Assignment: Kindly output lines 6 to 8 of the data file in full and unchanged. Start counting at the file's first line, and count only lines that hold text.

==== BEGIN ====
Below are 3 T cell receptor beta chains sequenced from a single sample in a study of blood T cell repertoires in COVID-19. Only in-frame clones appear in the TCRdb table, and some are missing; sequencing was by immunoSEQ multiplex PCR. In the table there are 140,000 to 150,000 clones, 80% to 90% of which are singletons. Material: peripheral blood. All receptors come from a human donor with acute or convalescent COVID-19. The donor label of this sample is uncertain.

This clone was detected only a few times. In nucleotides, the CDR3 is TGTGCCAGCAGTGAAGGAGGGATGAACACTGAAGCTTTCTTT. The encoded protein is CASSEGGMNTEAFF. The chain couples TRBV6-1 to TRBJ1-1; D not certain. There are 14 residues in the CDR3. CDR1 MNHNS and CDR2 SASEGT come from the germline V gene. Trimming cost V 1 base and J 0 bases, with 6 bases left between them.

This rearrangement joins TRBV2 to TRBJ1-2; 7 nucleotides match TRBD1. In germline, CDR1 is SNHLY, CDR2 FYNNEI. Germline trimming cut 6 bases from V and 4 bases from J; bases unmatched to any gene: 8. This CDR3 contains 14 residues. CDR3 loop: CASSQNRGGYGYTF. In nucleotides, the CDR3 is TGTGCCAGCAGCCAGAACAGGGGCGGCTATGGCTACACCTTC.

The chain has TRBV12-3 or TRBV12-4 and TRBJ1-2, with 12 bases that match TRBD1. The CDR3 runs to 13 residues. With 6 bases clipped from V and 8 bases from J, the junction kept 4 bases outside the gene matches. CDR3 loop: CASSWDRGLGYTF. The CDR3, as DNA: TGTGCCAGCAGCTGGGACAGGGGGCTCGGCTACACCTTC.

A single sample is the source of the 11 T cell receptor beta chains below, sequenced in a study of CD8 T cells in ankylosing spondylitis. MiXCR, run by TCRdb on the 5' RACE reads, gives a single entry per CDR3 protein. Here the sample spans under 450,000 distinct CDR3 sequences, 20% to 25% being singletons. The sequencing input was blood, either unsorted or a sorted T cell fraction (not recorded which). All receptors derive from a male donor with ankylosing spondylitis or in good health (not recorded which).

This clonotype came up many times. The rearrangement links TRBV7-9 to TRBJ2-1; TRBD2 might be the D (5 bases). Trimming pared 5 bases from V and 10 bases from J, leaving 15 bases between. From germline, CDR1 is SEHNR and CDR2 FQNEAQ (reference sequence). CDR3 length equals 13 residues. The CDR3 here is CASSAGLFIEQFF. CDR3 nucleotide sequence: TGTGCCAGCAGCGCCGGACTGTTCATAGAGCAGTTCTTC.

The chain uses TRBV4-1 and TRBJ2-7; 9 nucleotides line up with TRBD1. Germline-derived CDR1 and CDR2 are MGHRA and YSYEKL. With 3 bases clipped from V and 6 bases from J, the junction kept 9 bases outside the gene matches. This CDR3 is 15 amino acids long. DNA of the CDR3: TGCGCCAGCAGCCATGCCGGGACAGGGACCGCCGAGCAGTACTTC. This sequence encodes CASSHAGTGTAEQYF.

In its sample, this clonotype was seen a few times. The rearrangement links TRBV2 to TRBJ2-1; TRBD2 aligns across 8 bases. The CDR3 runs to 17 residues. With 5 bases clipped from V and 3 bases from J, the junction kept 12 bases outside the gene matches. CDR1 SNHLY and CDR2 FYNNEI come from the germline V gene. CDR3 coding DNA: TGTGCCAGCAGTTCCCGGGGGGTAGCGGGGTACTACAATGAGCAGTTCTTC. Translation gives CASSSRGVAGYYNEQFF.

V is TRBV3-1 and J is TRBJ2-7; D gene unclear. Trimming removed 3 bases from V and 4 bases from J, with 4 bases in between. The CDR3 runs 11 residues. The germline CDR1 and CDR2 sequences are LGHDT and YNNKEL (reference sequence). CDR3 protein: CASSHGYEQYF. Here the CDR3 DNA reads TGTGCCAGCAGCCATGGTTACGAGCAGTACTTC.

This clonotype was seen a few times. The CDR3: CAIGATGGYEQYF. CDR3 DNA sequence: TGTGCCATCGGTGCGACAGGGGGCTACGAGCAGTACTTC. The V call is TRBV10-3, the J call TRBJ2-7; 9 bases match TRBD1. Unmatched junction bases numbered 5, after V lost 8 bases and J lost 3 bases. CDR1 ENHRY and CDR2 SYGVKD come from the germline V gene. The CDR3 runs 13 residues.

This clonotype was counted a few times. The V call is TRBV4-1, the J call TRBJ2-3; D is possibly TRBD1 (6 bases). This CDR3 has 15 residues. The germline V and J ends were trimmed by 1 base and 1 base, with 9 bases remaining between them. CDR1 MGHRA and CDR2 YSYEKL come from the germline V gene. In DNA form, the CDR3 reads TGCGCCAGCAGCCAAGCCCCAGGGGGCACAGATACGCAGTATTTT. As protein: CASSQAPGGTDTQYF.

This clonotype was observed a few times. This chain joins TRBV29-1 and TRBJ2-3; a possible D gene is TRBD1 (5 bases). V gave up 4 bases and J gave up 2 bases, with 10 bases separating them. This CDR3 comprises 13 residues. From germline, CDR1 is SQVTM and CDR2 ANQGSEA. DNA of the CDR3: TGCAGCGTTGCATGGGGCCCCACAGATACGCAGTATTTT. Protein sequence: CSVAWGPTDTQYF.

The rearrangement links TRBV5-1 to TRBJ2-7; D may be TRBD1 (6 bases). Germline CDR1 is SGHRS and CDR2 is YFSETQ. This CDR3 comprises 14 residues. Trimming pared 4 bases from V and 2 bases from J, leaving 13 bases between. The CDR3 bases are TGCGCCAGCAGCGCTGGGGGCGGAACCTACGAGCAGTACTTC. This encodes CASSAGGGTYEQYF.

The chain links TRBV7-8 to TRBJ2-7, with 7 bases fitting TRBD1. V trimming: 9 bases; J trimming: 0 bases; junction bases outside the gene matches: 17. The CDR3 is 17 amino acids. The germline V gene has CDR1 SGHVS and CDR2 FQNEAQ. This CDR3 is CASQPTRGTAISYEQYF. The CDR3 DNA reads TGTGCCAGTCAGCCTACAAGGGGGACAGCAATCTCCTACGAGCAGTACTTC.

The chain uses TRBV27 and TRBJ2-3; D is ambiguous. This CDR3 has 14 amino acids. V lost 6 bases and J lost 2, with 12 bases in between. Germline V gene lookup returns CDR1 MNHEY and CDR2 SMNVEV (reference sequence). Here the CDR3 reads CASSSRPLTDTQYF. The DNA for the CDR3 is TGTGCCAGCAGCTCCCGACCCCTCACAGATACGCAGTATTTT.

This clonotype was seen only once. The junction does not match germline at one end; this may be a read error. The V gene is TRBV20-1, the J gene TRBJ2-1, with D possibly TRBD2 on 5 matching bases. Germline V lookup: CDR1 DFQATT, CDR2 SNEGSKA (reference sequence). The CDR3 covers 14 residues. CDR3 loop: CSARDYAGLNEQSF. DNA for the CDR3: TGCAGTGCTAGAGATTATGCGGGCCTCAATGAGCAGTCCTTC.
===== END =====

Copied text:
This clonotype came up many times. The rearrangement links TRBV7-9 to TRBJ2-1; TRBD2 might be the D (5 bases). Trimming pared 5 bases from V and 10 bases from J, leaving 15 bases between. From germline, CDR1 is SEHNR and CDR2 FQNEAQ (reference sequence). CDR3 length equals 13 residues. The CDR3 here is CASSAGLFIEQFF. CDR3 nucleotide sequence: TGTGCCAGCAGCGCCGGACTGTTCATAGAGCAGTTCTTC.

The chain uses TRBV4-1 and TRBJ2-7; 9 nucleotides line up with TRBD1. Germline-derived CDR1 and CDR2 are MGHRA and YSYEKL. With 3 bases clipped from V and 6 bases from J, the junction kept 9 bases outside the gene matches. This CDR3 is 15 amino acids long. DNA of the CDR3: TGCGCCAGCAGCCATGCCGGGACAGGGACCGCCGAGCAGTACTTC. This sequence encodes CASSHAGTGTAEQYF.

In its sample, this clonotype was seen a few times. The rearrangement links TRBV2 to TRBJ2-1; TRBD2 aligns across 8 bases. The CDR3 runs to 17 residues. With 5 bases clipped from V and 3 bases from J, the junction kept 12 bases outside the gene matches. CDR1 SNHLY and CDR2 FYNNEI come from the germline V gene. CDR3 coding DNA: TGTGCCAGCAGTTCCCGGGGGGTAGCGGGGTACTACAATGAGCAGTTCTTC. Translation gives CASSSRGVAGYYNEQFF.